NORTH CENTER — Fans of Chicago Joe’s can take home a piece of the restaurant during an auction this month before the building is torn down.
Chicago Joe’s founders Chuck Kowalski and Al Rompza opened the North Center fixture in 1988 to celebrate the idea of a “regular Joe.” They used vintage advertisements for the Chicago Daily News, seats from Comiskey Park and boxing gloves in the restaurant’s decor.
Landrosh Development bought the property from Chicago Joe’s owners last year. The developers plan to built a five-story apartment building it its place with ground-floor space for a restaurant.
Ahead of the demolition, the restaurant’s owners contracted Donley Auctions to oversee an April 30 in-person auction to sell Chicago Joe’s equipment and eclectic memorabilia — including the iconic Chicago Joe’s marquee hanging over Irving Park Road.
The auction starts 10 a.m. April 30 at the restaurant, 2250 W. Irving Park Road. No online or phone bids will be accepted, Donley said.
“We’re going to sell it to the bones. Everything is for sale,” Donley said. “The family only took five pieces out for themselves.”
Donley said most of the old signs, posters and photos are vintage, not modern reproductions. Many of the restaurant’s light fixtures and leaded glass installations appear to have been recovered from older Chicago buildings and installed at the restaurant to add to its eclectic decor celebrating local history, he said.
For example, a stone lion hanging on the wall near the bar is actually made out of stone, which is unusual, Donley said. Typically, modern interior designers will use fiberglass to approximate this type of item, but the one mounted on the wall at Chicago Joe’s is made of real “glazed terra cotta” and was likely recovered from some other building in the city, Donley said.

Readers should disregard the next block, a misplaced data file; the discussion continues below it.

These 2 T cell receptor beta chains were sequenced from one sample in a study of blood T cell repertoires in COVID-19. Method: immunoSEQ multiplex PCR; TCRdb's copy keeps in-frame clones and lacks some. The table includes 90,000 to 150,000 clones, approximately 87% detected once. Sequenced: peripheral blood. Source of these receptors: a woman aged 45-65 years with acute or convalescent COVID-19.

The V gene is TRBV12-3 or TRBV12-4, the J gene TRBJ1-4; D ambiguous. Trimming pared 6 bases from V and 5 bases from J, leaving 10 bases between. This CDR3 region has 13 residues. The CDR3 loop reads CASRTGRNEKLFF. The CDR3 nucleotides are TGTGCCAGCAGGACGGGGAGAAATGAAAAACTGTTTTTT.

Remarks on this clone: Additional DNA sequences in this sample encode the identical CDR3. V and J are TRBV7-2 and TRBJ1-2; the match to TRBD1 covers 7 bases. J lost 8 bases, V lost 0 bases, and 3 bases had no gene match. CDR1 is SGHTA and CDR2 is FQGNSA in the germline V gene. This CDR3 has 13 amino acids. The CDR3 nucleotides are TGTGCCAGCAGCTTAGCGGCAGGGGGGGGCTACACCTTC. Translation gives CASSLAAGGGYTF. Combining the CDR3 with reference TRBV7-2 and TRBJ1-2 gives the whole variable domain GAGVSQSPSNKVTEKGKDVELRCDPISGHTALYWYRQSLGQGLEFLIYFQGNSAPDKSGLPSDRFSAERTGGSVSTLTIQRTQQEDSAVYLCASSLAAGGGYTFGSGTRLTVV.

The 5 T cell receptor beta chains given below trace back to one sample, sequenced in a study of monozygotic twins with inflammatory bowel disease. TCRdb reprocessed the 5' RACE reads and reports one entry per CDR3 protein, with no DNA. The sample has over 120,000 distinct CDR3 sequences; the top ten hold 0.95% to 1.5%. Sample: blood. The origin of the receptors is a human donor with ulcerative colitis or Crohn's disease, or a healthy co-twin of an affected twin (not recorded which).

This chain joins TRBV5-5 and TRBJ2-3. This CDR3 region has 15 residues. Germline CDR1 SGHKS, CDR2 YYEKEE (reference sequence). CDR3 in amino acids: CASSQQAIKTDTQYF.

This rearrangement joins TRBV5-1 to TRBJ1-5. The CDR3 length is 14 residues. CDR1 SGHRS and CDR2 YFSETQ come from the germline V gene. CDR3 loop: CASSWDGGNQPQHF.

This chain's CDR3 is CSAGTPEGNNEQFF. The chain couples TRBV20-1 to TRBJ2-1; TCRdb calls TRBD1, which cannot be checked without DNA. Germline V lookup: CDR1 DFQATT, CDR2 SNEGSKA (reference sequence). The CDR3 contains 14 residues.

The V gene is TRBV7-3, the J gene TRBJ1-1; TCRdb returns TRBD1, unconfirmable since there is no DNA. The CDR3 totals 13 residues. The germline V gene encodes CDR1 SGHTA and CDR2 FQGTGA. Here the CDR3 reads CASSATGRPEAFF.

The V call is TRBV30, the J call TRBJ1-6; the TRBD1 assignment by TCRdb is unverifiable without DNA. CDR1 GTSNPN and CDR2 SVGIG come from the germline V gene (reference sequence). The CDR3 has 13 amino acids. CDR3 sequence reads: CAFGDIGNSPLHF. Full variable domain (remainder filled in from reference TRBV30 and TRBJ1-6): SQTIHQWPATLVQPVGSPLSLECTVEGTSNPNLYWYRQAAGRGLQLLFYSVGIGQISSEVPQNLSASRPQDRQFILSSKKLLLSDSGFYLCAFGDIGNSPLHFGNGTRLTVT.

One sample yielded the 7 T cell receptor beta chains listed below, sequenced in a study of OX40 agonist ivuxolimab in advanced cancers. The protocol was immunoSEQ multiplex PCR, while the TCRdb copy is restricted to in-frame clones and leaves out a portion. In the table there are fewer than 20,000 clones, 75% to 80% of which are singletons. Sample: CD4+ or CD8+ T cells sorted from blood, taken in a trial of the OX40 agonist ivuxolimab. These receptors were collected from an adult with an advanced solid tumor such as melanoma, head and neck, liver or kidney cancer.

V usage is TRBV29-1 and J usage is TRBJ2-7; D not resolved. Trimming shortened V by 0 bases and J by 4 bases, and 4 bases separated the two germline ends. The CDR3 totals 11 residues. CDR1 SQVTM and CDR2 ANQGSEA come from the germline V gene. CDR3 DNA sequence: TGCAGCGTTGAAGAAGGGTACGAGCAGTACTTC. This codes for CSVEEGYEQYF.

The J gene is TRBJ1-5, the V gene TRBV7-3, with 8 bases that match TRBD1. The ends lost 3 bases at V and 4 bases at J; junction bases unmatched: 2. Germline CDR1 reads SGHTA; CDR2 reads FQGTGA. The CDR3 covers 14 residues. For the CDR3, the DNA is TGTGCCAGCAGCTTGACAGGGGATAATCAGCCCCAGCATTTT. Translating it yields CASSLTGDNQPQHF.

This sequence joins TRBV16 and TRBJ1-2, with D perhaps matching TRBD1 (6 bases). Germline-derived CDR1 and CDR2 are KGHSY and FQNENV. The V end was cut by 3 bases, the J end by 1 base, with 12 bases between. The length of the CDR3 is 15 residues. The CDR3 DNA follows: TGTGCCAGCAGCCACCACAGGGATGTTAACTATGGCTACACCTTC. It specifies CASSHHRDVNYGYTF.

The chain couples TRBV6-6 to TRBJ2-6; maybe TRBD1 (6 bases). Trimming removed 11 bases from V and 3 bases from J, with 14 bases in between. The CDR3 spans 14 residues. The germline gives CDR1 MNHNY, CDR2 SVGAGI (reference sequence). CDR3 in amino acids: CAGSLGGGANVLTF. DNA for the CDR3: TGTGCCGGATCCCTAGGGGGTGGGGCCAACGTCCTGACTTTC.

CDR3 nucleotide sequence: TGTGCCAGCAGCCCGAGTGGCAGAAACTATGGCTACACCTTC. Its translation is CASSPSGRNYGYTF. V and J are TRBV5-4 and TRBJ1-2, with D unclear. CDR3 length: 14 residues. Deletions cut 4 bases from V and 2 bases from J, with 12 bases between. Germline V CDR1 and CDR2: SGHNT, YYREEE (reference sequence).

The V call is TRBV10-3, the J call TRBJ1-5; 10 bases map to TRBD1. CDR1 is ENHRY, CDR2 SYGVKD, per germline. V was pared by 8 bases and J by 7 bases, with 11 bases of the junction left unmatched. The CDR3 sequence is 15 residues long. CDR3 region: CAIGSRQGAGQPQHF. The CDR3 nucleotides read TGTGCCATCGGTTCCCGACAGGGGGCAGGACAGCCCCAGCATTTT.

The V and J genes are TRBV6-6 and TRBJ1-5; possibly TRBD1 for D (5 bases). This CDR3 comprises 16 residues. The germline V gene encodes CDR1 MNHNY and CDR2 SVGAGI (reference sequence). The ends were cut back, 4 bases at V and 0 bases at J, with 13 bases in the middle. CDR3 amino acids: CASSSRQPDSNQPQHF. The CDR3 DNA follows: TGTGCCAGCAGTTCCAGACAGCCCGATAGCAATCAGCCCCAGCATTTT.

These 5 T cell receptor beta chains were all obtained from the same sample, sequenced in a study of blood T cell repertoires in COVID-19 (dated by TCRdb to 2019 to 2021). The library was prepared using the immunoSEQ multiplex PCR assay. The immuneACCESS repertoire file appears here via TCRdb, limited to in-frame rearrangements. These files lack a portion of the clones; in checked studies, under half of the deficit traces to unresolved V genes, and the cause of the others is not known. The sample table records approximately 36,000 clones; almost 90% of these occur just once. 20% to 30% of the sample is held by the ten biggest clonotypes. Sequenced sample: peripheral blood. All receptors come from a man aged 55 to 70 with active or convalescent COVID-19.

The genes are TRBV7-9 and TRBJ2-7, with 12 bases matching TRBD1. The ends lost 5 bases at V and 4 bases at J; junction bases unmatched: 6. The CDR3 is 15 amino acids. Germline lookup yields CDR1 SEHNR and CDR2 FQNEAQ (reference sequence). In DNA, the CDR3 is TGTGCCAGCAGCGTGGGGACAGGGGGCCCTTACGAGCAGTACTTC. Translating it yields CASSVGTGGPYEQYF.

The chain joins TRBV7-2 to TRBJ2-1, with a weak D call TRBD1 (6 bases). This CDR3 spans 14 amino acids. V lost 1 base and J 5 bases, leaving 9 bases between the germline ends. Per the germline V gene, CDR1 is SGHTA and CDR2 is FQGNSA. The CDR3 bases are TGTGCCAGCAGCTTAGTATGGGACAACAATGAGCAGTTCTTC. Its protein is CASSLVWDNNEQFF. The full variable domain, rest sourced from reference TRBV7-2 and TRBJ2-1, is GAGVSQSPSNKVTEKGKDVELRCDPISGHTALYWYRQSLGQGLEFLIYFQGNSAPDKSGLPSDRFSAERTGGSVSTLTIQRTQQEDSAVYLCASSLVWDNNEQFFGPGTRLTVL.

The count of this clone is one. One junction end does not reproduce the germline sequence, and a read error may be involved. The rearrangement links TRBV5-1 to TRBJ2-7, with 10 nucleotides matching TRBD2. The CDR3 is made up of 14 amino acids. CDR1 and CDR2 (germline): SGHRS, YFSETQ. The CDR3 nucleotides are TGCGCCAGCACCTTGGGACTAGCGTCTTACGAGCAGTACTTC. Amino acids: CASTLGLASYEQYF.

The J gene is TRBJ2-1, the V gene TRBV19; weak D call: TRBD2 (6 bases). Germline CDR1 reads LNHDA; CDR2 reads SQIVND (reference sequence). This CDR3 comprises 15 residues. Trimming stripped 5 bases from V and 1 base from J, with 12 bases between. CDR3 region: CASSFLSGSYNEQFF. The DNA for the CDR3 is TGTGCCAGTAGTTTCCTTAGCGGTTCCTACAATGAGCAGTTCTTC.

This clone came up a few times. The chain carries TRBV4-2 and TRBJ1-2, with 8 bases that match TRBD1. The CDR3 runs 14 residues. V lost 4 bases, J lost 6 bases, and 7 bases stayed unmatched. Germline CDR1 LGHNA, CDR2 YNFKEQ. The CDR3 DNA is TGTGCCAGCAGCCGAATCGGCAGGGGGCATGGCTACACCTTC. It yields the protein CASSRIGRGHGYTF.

Another interesting item is a framed vintage poster announcing a performance by Billie Holiday at Colosimo’s Saloon, 2126 S. Wabash Ave., which was owned by notorious Chicago gangster Big Jim Colosimo.
“This is a very historic poster. It’s original,” Donley said.
Donley will also have Jeff Johnson from Johnson Construction at the auction to give quotes on how much it’ll cost to remove items from the building and transport them, he said.
“What I really like and respect about the family is the fact they were so sincere about wanting people to be able to have a part of Chicago Joe’s,” Donley said. “Keeping it for sale in the neighborhood. It just says something about the values of the family that ran it all these years.”
Plans are moving forward to overhaul the property, which includes the closed restaurant, six apartments and a parking lot across four city lots.
Landrosh Development needs a zoning change for its plans for the parking lot. Ald. Matt Martin (47th) refused to back an initial plan to build luxury condos at the site, but he endorsed the project in October after developers swapped out that plan for more affordable apartments and a restaurant.
Landrosh President Patrick Landrosh declined to comment on when construction will begin.
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